My Breastfeeding Journey

Author: Brea Walker   Date Posted:2 February 2017 

My personal journey of breastfeeding - twins, expressing, formula feeds and feeding a toddler.

I didn’t know a lot about breastfeeding before having kids but what I did know is that this was the only option I had ever planned for my babies.  What I didn’t know is that breastfeeding is not a natural process.  Breastfeeding is extremely difficult especially in the early days for many mums.  Is it possibly the pressure that we put ourselves under to make sure we are doing the right things for our children that makes breastfeeding so hard.

twins in NICU

Before the milk comes in

My twins went straight to special care after birth and I was instructed to start expressing up in the ward.  I had no idea what I was doing and was just given some collection cups and was told that once my milk came in they would issue a pump set.   With no instruction on how to express I was making it up as I was going.  One side was much easier than the other and I ended up getting so engorged that I was in tears with the pain.  I was so thankful when the nurse manager walked in and noticed I was in pain.  She helped me express using a different technique which included a lot of manipulation and massage.

 

expressing for NICU

On the Express Train

My milk came in and I was then in the expressing lane.  Pumping every 2-3 hours day in and day out to feed my twins.  After a week in the special care unit, I was given the all clear to try and start breast feeding.   The twins latched but not well and not very deep.  I started getting sharp pains when they latched and just assumed that it was normal. 

It was not normal and the pain just got worse and worse to the point that I was clenching my teeth with every failed latch.  I was feeding for a hour at a time and then once the feeds were done I was expressing.  The constant feeding and expressing left me no time to prepare any food or to replenish my fluid intake.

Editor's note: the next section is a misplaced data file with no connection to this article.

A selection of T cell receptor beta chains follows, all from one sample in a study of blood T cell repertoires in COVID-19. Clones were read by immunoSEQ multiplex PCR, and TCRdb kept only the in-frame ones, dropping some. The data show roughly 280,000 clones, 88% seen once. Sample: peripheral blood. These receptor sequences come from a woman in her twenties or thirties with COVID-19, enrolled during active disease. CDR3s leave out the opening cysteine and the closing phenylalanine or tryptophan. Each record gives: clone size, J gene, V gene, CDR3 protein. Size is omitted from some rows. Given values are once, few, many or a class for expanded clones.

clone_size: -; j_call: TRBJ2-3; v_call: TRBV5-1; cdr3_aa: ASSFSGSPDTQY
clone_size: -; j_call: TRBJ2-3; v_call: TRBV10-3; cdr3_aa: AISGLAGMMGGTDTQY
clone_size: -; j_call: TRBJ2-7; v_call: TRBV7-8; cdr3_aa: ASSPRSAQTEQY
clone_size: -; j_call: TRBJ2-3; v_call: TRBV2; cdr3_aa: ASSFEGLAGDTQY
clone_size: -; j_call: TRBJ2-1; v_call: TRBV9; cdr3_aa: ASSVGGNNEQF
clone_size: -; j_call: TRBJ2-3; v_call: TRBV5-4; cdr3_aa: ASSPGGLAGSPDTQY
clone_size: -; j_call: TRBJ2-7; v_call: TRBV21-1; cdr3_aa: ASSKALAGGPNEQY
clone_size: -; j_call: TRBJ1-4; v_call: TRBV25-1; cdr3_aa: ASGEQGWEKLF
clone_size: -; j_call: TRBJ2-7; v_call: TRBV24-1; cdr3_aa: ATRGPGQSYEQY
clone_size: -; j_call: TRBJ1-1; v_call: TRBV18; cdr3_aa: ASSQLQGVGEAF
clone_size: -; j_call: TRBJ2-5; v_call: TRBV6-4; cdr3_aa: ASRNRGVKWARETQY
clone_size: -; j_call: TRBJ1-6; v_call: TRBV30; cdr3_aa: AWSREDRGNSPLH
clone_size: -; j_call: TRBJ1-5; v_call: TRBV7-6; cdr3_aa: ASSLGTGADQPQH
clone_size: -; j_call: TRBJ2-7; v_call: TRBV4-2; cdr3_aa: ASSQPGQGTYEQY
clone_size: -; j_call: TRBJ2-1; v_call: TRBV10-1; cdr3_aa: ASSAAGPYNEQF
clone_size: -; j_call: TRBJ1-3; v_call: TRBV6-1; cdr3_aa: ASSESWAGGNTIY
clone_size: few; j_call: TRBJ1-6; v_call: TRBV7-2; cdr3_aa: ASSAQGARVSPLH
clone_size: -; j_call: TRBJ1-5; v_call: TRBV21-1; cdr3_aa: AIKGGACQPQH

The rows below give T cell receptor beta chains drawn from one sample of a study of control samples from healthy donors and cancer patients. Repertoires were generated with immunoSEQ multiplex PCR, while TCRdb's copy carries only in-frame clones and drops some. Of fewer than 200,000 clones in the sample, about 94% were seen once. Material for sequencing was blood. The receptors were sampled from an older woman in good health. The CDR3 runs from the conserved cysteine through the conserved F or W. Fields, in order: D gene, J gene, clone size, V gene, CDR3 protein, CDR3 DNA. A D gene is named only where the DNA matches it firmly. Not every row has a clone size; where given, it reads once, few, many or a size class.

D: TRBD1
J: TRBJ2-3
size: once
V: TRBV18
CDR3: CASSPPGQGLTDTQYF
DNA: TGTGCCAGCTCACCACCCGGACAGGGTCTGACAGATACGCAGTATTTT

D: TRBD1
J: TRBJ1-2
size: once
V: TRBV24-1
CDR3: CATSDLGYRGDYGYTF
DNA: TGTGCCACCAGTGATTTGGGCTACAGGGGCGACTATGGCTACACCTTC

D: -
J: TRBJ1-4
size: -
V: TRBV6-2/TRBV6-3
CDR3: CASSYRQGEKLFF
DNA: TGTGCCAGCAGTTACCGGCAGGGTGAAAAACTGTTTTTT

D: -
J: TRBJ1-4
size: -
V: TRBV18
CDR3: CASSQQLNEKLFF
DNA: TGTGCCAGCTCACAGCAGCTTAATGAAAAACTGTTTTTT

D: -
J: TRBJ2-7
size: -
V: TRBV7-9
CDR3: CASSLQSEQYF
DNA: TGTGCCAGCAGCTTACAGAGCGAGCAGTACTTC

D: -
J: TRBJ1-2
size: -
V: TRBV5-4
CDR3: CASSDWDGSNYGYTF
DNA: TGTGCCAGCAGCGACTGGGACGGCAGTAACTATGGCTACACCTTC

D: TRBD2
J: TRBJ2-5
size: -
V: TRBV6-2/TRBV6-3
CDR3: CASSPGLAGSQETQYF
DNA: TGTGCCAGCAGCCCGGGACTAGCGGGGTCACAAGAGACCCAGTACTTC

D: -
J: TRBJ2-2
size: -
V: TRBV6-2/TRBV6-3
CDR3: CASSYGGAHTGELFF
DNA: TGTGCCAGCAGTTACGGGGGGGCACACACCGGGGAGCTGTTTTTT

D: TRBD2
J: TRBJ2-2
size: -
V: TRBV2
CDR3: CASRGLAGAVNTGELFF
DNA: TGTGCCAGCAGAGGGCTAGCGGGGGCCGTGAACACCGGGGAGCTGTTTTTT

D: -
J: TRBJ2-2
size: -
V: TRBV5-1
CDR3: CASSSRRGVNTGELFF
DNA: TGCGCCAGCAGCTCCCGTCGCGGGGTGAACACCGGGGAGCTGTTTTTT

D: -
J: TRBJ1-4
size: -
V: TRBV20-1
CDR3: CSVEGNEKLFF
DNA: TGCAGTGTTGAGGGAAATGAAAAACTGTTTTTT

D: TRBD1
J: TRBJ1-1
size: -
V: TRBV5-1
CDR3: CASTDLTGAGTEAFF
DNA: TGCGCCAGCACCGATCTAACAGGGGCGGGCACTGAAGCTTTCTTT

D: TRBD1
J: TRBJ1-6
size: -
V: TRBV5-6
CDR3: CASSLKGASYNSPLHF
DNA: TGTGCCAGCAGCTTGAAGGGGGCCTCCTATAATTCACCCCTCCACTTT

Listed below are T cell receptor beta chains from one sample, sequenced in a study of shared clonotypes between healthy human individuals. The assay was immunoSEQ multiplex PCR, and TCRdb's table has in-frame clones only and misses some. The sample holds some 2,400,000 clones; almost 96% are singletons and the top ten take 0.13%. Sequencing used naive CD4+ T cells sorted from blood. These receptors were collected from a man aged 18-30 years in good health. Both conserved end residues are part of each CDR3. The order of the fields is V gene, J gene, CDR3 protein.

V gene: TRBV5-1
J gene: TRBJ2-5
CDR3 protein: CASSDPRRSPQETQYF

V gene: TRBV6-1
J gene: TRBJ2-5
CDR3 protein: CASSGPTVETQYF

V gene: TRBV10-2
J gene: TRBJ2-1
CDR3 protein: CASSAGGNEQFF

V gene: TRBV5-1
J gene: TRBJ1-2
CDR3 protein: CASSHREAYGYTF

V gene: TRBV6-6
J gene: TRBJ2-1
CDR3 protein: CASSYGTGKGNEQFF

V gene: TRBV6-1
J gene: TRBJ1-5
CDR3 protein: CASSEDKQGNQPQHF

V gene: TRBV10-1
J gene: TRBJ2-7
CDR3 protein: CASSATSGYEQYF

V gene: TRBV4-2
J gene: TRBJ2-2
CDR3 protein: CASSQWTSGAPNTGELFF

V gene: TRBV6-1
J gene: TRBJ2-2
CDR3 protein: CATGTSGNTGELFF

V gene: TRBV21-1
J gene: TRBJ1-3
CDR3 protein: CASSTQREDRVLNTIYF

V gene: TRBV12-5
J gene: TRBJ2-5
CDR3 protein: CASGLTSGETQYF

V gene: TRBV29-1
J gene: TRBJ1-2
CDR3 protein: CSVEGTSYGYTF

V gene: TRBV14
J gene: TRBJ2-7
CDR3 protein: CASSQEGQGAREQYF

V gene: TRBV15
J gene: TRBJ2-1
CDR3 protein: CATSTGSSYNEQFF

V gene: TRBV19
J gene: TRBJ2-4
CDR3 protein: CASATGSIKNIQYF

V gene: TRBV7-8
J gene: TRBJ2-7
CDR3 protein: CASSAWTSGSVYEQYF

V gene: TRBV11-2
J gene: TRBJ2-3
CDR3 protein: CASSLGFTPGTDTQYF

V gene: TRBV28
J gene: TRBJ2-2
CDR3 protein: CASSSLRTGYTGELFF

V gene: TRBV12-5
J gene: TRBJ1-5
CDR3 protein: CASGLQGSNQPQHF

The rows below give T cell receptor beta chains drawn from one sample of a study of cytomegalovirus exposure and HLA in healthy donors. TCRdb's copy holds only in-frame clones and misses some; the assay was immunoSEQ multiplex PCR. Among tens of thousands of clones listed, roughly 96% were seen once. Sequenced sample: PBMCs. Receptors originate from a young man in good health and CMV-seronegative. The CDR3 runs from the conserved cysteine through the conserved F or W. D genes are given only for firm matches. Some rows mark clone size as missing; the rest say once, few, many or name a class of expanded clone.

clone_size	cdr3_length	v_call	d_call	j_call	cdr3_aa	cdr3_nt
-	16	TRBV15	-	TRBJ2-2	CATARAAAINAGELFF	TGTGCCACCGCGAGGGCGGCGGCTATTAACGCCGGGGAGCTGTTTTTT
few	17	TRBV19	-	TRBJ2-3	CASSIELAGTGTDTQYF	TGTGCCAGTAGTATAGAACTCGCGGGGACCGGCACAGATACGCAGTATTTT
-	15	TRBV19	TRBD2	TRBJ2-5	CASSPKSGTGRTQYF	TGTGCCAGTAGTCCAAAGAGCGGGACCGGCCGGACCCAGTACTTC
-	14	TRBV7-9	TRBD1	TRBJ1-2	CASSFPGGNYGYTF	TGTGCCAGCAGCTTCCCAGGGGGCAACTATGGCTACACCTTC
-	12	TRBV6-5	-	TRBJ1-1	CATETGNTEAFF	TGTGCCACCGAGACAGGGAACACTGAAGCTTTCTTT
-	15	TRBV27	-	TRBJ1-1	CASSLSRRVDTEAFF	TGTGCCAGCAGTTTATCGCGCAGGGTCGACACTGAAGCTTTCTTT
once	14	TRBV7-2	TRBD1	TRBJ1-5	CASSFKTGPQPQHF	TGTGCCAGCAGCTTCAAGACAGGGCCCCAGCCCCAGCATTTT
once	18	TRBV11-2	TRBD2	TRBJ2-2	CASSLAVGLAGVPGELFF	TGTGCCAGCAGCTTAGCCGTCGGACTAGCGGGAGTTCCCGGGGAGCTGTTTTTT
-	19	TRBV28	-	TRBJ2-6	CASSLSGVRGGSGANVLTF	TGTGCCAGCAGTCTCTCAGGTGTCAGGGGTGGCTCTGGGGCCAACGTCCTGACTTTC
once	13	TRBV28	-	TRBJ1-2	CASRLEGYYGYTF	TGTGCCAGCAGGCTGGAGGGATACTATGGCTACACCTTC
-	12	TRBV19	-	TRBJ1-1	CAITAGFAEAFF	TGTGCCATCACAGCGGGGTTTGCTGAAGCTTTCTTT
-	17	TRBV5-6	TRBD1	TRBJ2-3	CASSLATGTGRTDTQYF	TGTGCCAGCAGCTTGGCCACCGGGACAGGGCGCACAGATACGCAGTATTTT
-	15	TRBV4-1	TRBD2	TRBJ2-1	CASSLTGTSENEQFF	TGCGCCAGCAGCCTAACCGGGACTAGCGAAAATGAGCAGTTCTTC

The milk didn’t instantly dry up.  It slowly decreased over time.  I just assumed that I was expressing less because they were breast feeding more.  It never occurred to me at the time that my sleep exhaustion and lack of proper intake was the real reason my milk dwindled. 

choosing to feed with formula

Turning to Formula

At 3 months of age I was broken inside.  My heart ached because I was a failure but my head knew that formula feeds would improve my mental health.  My body ached as I weaned from feeding.  I felt like a complete failure and the worst mum ever but what I realise now is that I was being a caring loving mum.  I realised that I had to look after my own body first to be able to give my twins the care they needed. 

newborn boy

Second time round

Just like the twins, Xavier was taken into NICU straight after birth.  I did not see him for 24 hours and started the joys of expressing straight away.  This time I knew what to do.  This time my milk came in a lot quicker.  When I finally got to meet my little man I realized that my twins did not feeding efficiently.